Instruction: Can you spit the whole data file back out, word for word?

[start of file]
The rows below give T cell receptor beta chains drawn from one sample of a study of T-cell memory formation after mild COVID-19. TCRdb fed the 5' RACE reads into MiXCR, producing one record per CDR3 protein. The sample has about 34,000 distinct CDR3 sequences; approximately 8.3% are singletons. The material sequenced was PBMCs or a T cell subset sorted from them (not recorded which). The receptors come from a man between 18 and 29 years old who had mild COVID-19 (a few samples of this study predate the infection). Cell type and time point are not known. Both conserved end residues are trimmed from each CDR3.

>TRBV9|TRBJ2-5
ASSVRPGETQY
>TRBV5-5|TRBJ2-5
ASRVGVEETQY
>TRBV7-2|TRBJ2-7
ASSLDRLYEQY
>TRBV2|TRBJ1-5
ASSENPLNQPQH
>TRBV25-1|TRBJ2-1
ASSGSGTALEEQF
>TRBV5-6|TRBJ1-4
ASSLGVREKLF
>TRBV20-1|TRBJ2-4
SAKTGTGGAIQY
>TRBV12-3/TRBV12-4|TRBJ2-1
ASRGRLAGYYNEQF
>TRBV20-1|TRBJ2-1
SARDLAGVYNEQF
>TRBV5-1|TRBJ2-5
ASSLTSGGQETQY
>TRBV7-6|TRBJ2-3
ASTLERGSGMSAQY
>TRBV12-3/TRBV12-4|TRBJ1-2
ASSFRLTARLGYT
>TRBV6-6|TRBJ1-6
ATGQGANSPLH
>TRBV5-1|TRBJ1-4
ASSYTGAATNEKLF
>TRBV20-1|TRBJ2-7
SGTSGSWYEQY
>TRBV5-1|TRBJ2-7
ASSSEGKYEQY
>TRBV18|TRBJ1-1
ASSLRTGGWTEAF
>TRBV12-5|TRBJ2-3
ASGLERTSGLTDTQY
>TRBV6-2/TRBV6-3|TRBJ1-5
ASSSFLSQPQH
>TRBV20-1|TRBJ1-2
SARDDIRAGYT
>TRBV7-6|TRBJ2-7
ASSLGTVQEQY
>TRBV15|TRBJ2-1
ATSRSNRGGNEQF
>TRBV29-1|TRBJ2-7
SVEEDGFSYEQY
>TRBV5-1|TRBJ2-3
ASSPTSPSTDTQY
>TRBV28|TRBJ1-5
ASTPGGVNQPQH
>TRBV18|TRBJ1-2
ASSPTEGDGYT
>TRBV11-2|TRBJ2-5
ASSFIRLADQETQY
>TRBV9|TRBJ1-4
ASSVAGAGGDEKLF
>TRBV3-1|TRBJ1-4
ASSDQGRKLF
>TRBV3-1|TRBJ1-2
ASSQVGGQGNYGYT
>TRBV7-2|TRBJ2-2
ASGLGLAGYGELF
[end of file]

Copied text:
The rows below give T cell receptor beta chains drawn from one sample of a study of T-cell memory formation after mild COVID-19. TCRdb fed the 5' RACE reads into MiXCR, producing one record per CDR3 protein. The sample has about 34,000 distinct CDR3 sequences; approximately 8.3% are singletons. The material sequenced was PBMCs or a T cell subset sorted from them (not recorded which). The receptors come from a man between 18 and 29 years old who had mild COVID-19 (a few samples of this study predate the infection). Cell type and time point are not known. Both conserved end residues are trimmed from each CDR3.

>TRBV9|TRBJ2-5
ASSVRPGETQY
>TRBV5-5|TRBJ2-5
ASRVGVEETQY
>TRBV7-2|TRBJ2-7
ASSLDRLYEQY
>TRBV2|TRBJ1-5
ASSENPLNQPQH
>TRBV25-1|TRBJ2-1
ASSGSGTALEEQF
>TRBV5-6|TRBJ1-4
ASSLGVREKLF
>TRBV20-1|TRBJ2-4
SAKTGTGGAIQY
>TRBV12-3/TRBV12-4|TRBJ2-1
ASRGRLAGYYNEQF
>TRBV20-1|TRBJ2-1
SARDLAGVYNEQF
>TRBV5-1|TRBJ2-5
ASSLTSGGQETQY
>TRBV7-6|TRBJ2-3
ASTLERGSGMSAQY
>TRBV12-3/TRBV12-4|TRBJ1-2
ASSFRLTARLGYT
>TRBV6-6|TRBJ1-6
ATGQGANSPLH
>TRBV5-1|TRBJ1-4
ASSYTGAATNEKLF
>TRBV20-1|TRBJ2-7
SGTSGSWYEQY
>TRBV5-1|TRBJ2-7
ASSSEGKYEQY
>TRBV18|TRBJ1-1
ASSLRTGGWTEAF
>TRBV12-5|TRBJ2-3
ASGLERTSGLTDTQY
>TRBV6-2/TRBV6-3|TRBJ1-5
ASSSFLSQPQH
>TRBV20-1|TRBJ1-2
SARDDIRAGYT
>TRBV7-6|TRBJ2-7
ASSLGTVQEQY
>TRBV15|TRBJ2-1
ATSRSNRGGNEQF
>TRBV29-1|TRBJ2-7
SVEEDGFSYEQY
>TRBV5-1|TRBJ2-3
ASSPTSPSTDTQY
>TRBV28|TRBJ1-5
ASTPGGVNQPQH
>TRBV18|TRBJ1-2
ASSPTEGDGYT
>TRBV11-2|TRBJ2-5
ASSFIRLADQETQY
>TRBV9|TRBJ1-4
ASSVAGAGGDEKLF
>TRBV3-1|TRBJ1-4
ASSDQGRKLF
>TRBV3-1|TRBJ1-2
ASSQVGGQGNYGYT
>TRBV7-2|TRBJ2-2
ASGLGLAGYGELF